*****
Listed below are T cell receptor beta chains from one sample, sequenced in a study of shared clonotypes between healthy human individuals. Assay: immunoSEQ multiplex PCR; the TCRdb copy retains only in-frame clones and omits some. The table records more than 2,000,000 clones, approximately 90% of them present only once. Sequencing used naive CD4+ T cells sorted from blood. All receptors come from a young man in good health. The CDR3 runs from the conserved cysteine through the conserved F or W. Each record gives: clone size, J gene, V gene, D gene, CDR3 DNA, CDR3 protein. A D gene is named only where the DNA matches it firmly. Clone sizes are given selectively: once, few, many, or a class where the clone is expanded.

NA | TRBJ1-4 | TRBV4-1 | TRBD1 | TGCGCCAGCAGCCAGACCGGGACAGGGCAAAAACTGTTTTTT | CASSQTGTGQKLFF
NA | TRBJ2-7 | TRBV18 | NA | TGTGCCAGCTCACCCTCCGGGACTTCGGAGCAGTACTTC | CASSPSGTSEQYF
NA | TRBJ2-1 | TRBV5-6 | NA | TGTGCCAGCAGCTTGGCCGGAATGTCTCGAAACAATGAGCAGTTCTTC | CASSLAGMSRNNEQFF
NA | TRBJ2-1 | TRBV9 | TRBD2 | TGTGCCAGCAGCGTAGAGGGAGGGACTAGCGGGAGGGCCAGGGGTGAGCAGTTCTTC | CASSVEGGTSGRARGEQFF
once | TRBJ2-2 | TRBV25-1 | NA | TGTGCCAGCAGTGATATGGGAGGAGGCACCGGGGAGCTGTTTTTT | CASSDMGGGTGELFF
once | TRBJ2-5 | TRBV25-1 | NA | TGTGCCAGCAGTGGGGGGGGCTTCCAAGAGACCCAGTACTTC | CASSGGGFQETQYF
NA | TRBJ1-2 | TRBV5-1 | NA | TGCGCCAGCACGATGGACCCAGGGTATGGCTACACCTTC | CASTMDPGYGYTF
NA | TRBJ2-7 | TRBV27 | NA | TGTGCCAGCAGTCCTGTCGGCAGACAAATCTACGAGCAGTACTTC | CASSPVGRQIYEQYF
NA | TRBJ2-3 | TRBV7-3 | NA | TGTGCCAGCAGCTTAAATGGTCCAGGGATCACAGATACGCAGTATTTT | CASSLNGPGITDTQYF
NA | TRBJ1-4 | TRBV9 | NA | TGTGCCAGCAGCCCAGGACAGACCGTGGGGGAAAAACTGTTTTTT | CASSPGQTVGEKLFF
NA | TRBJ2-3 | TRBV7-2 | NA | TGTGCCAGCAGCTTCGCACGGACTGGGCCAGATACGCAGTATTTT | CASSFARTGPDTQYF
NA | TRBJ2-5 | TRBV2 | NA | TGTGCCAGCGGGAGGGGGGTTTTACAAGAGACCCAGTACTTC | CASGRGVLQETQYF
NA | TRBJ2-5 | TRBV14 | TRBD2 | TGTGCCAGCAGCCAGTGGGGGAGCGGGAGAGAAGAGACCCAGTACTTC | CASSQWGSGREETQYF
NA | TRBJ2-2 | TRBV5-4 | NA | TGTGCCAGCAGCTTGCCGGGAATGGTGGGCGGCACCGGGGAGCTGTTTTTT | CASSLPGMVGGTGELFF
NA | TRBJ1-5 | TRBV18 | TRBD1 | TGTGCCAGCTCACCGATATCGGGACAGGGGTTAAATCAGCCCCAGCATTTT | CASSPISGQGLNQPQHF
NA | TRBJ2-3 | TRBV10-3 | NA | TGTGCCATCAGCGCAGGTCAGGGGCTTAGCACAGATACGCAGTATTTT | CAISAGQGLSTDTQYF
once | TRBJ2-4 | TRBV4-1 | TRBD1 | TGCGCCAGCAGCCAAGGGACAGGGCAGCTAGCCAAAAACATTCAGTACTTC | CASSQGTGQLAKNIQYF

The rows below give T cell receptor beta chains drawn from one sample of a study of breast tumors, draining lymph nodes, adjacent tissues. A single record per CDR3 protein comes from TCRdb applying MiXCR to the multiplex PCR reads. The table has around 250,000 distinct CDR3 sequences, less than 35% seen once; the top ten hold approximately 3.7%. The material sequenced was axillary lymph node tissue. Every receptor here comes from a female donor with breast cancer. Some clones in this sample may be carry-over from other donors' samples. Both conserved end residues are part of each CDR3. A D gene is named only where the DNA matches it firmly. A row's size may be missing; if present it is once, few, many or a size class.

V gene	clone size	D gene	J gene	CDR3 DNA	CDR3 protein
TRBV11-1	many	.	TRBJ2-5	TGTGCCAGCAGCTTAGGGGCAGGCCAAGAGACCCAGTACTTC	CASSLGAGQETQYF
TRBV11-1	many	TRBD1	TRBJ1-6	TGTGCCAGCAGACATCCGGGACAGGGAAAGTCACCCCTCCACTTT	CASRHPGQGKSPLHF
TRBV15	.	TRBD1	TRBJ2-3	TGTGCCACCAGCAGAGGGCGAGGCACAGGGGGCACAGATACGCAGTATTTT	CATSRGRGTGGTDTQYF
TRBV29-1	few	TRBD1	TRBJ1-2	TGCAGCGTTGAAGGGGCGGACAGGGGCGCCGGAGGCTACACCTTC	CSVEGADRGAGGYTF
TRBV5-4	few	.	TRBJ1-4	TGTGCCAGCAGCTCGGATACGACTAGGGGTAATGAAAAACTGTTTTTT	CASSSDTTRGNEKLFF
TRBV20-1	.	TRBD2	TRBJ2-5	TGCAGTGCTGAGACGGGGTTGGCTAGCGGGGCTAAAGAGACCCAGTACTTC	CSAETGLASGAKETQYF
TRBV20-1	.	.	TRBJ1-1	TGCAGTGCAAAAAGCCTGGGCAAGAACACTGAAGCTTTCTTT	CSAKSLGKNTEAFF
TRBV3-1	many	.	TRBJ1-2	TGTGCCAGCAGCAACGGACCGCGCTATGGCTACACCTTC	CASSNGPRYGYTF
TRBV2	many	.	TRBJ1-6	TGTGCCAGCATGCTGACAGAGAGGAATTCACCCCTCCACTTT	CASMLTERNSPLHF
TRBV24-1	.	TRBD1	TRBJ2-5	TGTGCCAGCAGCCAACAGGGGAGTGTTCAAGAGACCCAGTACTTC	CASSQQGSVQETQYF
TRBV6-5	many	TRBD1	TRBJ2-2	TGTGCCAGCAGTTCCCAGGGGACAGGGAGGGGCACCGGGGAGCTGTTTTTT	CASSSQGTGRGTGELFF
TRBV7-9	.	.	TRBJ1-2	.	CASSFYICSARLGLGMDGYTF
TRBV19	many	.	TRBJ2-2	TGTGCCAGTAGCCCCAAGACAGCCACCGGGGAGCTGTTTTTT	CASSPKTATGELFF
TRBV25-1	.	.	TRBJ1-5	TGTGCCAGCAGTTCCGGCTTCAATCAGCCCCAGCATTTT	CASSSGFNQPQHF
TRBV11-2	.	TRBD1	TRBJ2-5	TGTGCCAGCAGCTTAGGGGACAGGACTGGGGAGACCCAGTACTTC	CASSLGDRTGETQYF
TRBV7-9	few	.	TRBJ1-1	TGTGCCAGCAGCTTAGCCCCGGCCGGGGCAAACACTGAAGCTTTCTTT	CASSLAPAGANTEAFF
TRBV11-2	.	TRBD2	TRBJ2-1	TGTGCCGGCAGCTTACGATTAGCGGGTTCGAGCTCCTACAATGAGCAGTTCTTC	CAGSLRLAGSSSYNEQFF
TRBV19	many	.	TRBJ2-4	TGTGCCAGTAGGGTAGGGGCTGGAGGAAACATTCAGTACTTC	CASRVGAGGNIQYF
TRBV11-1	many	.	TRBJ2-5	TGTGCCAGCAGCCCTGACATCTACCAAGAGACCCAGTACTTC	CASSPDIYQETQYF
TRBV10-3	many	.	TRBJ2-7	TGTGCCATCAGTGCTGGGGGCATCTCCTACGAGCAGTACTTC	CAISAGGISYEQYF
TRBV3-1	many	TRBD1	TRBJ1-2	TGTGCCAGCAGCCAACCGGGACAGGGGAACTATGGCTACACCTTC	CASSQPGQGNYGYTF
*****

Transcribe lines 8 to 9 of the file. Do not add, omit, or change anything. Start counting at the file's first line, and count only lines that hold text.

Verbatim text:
NA | TRBJ1-2 | TRBV5-1 | NA | TGCGCCAGCACGATGGACCCAGGGTATGGCTACACCTTC | CASTMDPGYGYTF
NA | TRBJ2-7 | TRBV27 | NA | TGTGCCAGCAGTCCTGTCGGCAGACAAATCTACGAGCAGTACTTC | CASSPVGRQIYEQYF